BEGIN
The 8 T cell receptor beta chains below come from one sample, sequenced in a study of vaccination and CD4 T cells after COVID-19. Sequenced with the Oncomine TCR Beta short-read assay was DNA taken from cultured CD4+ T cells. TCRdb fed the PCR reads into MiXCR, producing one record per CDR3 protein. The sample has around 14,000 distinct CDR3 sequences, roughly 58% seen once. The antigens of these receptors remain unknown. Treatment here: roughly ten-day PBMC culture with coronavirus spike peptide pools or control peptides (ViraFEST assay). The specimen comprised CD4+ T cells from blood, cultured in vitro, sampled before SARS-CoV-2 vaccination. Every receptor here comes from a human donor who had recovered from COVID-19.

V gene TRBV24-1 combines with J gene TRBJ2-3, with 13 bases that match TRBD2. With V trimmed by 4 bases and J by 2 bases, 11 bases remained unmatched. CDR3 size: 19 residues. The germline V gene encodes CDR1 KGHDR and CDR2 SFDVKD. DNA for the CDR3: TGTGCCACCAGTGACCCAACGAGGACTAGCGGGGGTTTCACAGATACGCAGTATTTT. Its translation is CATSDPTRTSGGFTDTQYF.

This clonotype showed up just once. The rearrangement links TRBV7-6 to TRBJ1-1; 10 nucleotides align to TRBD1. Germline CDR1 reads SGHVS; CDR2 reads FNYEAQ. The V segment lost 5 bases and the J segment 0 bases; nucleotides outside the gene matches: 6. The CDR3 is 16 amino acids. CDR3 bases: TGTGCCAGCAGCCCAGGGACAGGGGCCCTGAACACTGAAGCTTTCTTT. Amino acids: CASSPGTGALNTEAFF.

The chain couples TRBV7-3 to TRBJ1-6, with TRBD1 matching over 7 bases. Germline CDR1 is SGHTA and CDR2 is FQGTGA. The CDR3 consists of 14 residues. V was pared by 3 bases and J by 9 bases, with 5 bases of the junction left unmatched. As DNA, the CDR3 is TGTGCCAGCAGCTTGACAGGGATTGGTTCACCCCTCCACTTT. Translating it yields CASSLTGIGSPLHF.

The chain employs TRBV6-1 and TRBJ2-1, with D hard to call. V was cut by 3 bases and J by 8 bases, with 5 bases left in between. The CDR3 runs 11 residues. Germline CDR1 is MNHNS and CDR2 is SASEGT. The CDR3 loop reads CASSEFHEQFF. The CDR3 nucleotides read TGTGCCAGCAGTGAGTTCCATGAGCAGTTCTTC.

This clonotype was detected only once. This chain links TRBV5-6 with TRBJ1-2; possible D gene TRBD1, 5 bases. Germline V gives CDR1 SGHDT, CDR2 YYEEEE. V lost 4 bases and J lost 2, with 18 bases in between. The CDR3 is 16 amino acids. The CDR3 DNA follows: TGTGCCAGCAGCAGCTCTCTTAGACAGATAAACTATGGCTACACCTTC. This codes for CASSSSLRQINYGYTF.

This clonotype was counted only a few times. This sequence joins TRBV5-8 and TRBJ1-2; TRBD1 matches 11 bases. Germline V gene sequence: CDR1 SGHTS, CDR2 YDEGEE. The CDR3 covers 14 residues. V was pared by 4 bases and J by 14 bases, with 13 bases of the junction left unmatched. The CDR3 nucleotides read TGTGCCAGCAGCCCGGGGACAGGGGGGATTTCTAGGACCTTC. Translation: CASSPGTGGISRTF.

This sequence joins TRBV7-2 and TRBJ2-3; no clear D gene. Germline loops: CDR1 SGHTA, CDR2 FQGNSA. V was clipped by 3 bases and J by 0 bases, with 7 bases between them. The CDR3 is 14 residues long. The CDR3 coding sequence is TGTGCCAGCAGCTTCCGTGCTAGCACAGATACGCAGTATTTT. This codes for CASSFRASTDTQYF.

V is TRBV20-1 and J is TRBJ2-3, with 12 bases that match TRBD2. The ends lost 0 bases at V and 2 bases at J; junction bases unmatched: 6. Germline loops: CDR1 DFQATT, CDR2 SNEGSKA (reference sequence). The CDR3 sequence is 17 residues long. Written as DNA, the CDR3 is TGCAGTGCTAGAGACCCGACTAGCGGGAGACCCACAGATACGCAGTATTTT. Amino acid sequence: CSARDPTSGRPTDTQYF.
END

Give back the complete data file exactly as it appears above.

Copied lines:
The 8 T cell receptor beta chains below come from one sample, sequenced in a study of vaccination and CD4 T cells after COVID-19. Sequenced with the Oncomine TCR Beta short-read assay was DNA taken from cultured CD4+ T cells. TCRdb fed the PCR reads into MiXCR, producing one record per CDR3 protein. The sample has around 14,000 distinct CDR3 sequences, roughly 58% seen once. The antigens of these receptors remain unknown. Treatment here: roughly ten-day PBMC culture with coronavirus spike peptide pools or control peptides (ViraFEST assay). The specimen comprised CD4+ T cells from blood, cultured in vitro, sampled before SARS-CoV-2 vaccination. Every receptor here comes from a human donor who had recovered from COVID-19.

V gene TRBV24-1 combines with J gene TRBJ2-3, with 13 bases that match TRBD2. With V trimmed by 4 bases and J by 2 bases, 11 bases remained unmatched. CDR3 size: 19 residues. The germline V gene encodes CDR1 KGHDR and CDR2 SFDVKD. DNA for the CDR3: TGTGCCACCAGTGACCCAACGAGGACTAGCGGGGGTTTCACAGATACGCAGTATTTT. Its translation is CATSDPTRTSGGFTDTQYF.

This clonotype showed up just once. The rearrangement links TRBV7-6 to TRBJ1-1; 10 nucleotides align to TRBD1. Germline CDR1 reads SGHVS; CDR2 reads FNYEAQ. The V segment lost 5 bases and the J segment 0 bases; nucleotides outside the gene matches: 6. The CDR3 is 16 amino acids. CDR3 bases: TGTGCCAGCAGCCCAGGGACAGGGGCCCTGAACACTGAAGCTTTCTTT. Amino acids: CASSPGTGALNTEAFF.

The chain couples TRBV7-3 to TRBJ1-6, with TRBD1 matching over 7 bases. Germline CDR1 is SGHTA and CDR2 is FQGTGA. The CDR3 consists of 14 residues. V was pared by 3 bases and J by 9 bases, with 5 bases of the junction left unmatched. As DNA, the CDR3 is TGTGCCAGCAGCTTGACAGGGATTGGTTCACCCCTCCACTTT. Translating it yields CASSLTGIGSPLHF.

The chain employs TRBV6-1 and TRBJ2-1, with D hard to call. V was cut by 3 bases and J by 8 bases, with 5 bases left in between. The CDR3 runs 11 residues. Germline CDR1 is MNHNS and CDR2 is SASEGT. The CDR3 loop reads CASSEFHEQFF. The CDR3 nucleotides read TGTGCCAGCAGTGAGTTCCATGAGCAGTTCTTC.

This clonotype was detected only once. This chain links TRBV5-6 with TRBJ1-2; possible D gene TRBD1, 5 bases. Germline V gives CDR1 SGHDT, CDR2 YYEEEE. V lost 4 bases and J lost 2, with 18 bases in between. The CDR3 is 16 amino acids. The CDR3 DNA follows: TGTGCCAGCAGCAGCTCTCTTAGACAGATAAACTATGGCTACACCTTC. This codes for CASSSSLRQINYGYTF.

This clonotype was counted only a few times. This sequence joins TRBV5-8 and TRBJ1-2; TRBD1 matches 11 bases. Germline V gene sequence: CDR1 SGHTS, CDR2 YDEGEE. The CDR3 covers 14 residues. V was pared by 4 bases and J by 14 bases, with 13 bases of the junction left unmatched. The CDR3 nucleotides read TGTGCCAGCAGCCCGGGGACAGGGGGGATTTCTAGGACCTTC. Translation: CASSPGTGGISRTF.

This sequence joins TRBV7-2 and TRBJ2-3; no clear D gene. Germline loops: CDR1 SGHTA, CDR2 FQGNSA. V was clipped by 3 bases and J by 0 bases, with 7 bases between them. The CDR3 is 14 residues long. The CDR3 coding sequence is TGTGCCAGCAGCTTCCGTGCTAGCACAGATACGCAGTATTTT. This codes for CASSFRASTDTQYF.

V is TRBV20-1 and J is TRBJ2-3, with 12 bases that match TRBD2. The ends lost 0 bases at V and 2 bases at J; junction bases unmatched: 6. Germline loops: CDR1 DFQATT, CDR2 SNEGSKA (reference sequence). The CDR3 sequence is 17 residues long. Written as DNA, the CDR3 is TGCAGTGCTAGAGACCCGACTAGCGGGAGACCCACAGATACGCAGTATTTT. Amino acid sequence: CSARDPTSGRPTDTQYF.